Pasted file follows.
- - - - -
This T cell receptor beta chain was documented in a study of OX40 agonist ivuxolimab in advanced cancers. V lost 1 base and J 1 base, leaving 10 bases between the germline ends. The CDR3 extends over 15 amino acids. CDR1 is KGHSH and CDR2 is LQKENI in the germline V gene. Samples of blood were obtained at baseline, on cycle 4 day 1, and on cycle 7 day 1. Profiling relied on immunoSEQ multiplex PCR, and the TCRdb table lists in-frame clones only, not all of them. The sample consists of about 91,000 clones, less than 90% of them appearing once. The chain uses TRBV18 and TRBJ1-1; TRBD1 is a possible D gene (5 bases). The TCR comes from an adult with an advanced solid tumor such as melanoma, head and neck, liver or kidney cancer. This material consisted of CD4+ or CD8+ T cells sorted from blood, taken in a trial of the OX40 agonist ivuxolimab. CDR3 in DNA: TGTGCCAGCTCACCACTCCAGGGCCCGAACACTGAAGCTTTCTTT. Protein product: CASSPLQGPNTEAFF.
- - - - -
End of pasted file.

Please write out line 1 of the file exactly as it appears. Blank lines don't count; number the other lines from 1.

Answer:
This T cell receptor beta chain was documented in a study of OX40 agonist ivuxolimab in advanced cancers. V lost 1 base and J 1 base, leaving 10 bases between the germline ends. The CDR3 extends over 15 amino acids. CDR1 is KGHSH and CDR2 is LQKENI in the germline V gene. Samples of blood were obtained at baseline, on cycle 4 day 1, and on cycle 7 day 1. Profiling relied on immunoSEQ multiplex PCR, and the TCRdb table lists in-frame clones only, not all of them. The sample consists of about 91,000 clones, less than 90% of them appearing once. The chain uses TRBV18 and TRBJ1-1; TRBD1 is a possible D gene (5 bases). The TCR comes from an adult with an advanced solid tumor such as melanoma, head and neck, liver or kidney cancer. This material consisted of CD4+ or CD8+ T cells sorted from blood, taken in a trial of the OX40 agonist ivuxolimab. CDR3 in DNA: TGTGCCAGCTCACCACTCCAGGGCCCGAACACTGAAGCTTTCTTT. Protein product: CASSPLQGPNTEAFF.